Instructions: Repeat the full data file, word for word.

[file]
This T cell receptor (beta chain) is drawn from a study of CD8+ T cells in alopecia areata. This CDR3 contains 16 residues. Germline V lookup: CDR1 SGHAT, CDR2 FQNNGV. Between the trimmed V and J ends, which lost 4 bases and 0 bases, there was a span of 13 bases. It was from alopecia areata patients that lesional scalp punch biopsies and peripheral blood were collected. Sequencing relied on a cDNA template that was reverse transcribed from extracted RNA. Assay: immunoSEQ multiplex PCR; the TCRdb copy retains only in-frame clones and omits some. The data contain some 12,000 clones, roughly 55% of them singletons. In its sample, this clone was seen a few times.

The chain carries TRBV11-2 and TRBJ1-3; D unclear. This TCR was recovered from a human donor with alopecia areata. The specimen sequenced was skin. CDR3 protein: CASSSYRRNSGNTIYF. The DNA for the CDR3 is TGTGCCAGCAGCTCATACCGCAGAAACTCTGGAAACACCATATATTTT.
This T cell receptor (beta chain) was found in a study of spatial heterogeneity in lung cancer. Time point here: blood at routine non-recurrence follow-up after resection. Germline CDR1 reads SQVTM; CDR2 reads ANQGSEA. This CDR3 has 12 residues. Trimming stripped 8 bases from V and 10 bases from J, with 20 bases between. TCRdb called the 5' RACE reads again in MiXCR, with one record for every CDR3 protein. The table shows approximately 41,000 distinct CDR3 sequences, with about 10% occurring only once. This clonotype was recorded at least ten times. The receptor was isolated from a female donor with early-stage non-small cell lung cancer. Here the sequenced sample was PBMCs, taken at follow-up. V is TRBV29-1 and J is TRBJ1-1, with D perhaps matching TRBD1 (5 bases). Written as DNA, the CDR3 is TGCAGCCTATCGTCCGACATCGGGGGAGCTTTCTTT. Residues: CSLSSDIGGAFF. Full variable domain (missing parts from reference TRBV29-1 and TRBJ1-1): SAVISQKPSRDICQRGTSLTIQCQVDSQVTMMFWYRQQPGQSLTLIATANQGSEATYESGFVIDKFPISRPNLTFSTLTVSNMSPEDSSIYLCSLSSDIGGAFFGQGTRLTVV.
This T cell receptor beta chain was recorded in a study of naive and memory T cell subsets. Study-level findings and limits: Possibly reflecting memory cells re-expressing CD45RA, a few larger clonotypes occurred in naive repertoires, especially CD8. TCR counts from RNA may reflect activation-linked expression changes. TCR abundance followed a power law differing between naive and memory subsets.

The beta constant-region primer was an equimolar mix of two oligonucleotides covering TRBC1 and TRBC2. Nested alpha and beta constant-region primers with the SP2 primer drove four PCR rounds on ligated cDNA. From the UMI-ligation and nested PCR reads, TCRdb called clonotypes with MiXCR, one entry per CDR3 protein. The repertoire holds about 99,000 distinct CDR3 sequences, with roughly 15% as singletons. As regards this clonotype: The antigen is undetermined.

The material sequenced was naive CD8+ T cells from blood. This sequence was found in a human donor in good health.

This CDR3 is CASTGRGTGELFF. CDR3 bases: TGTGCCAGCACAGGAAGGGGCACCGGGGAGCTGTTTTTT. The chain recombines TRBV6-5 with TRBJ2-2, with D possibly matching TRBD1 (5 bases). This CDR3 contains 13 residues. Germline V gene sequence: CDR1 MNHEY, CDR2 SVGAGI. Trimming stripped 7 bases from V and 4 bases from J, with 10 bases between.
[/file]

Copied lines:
This T cell receptor (beta chain) is drawn from a study of CD8+ T cells in alopecia areata. This CDR3 contains 16 residues. Germline V lookup: CDR1 SGHAT, CDR2 FQNNGV. Between the trimmed V and J ends, which lost 4 bases and 0 bases, there was a span of 13 bases. It was from alopecia areata patients that lesional scalp punch biopsies and peripheral blood were collected. Sequencing relied on a cDNA template that was reverse transcribed from extracted RNA. Assay: immunoSEQ multiplex PCR; the TCRdb copy retains only in-frame clones and omits some. The data contain some 12,000 clones, roughly 55% of them singletons. In its sample, this clone was seen a few times.

The chain carries TRBV11-2 and TRBJ1-3; D unclear. This TCR was recovered from a human donor with alopecia areata. The specimen sequenced was skin. CDR3 protein: CASSSYRRNSGNTIYF. The DNA for the CDR3 is TGTGCCAGCAGCTCATACCGCAGAAACTCTGGAAACACCATATATTTT.
This T cell receptor (beta chain) was found in a study of spatial heterogeneity in lung cancer. Time point here: blood at routine non-recurrence follow-up after resection. Germline CDR1 reads SQVTM; CDR2 reads ANQGSEA. This CDR3 has 12 residues. Trimming stripped 8 bases from V and 10 bases from J, with 20 bases between. TCRdb called the 5' RACE reads again in MiXCR, with one record for every CDR3 protein. The table shows approximately 41,000 distinct CDR3 sequences, with about 10% occurring only once. This clonotype was recorded at least ten times. The receptor was isolated from a female donor with early-stage non-small cell lung cancer. Here the sequenced sample was PBMCs, taken at follow-up. V is TRBV29-1 and J is TRBJ1-1, with D perhaps matching TRBD1 (5 bases). Written as DNA, the CDR3 is TGCAGCCTATCGTCCGACATCGGGGGAGCTTTCTTT. Residues: CSLSSDIGGAFF. Full variable domain (missing parts from reference TRBV29-1 and TRBJ1-1): SAVISQKPSRDICQRGTSLTIQCQVDSQVTMMFWYRQQPGQSLTLIATANQGSEATYESGFVIDKFPISRPNLTFSTLTVSNMSPEDSSIYLCSLSSDIGGAFFGQGTRLTVV.
This T cell receptor beta chain was recorded in a study of naive and memory T cell subsets. Study-level findings and limits: Possibly reflecting memory cells re-expressing CD45RA, a few larger clonotypes occurred in naive repertoires, especially CD8. TCR counts from RNA may reflect activation-linked expression changes. TCR abundance followed a power law differing between naive and memory subsets.

The beta constant-region primer was an equimolar mix of two oligonucleotides covering TRBC1 and TRBC2. Nested alpha and beta constant-region primers with the SP2 primer drove four PCR rounds on ligated cDNA. From the UMI-ligation and nested PCR reads, TCRdb called clonotypes with MiXCR, one entry per CDR3 protein. The repertoire holds about 99,000 distinct CDR3 sequences, with roughly 15% as singletons. As regards this clonotype: The antigen is undetermined.

The material sequenced was naive CD8+ T cells from blood. This sequence was found in a human donor in good health.

This CDR3 is CASTGRGTGELFF. CDR3 bases: TGTGCCAGCACAGGAAGGGGCACCGGGGAGCTGTTTTTT. The chain recombines TRBV6-5 with TRBJ2-2, with D possibly matching TRBD1 (5 bases). This CDR3 contains 13 residues. Germline V gene sequence: CDR1 MNHEY, CDR2 SVGAGI. Trimming stripped 7 bases from V and 4 bases from J, with 10 bases between.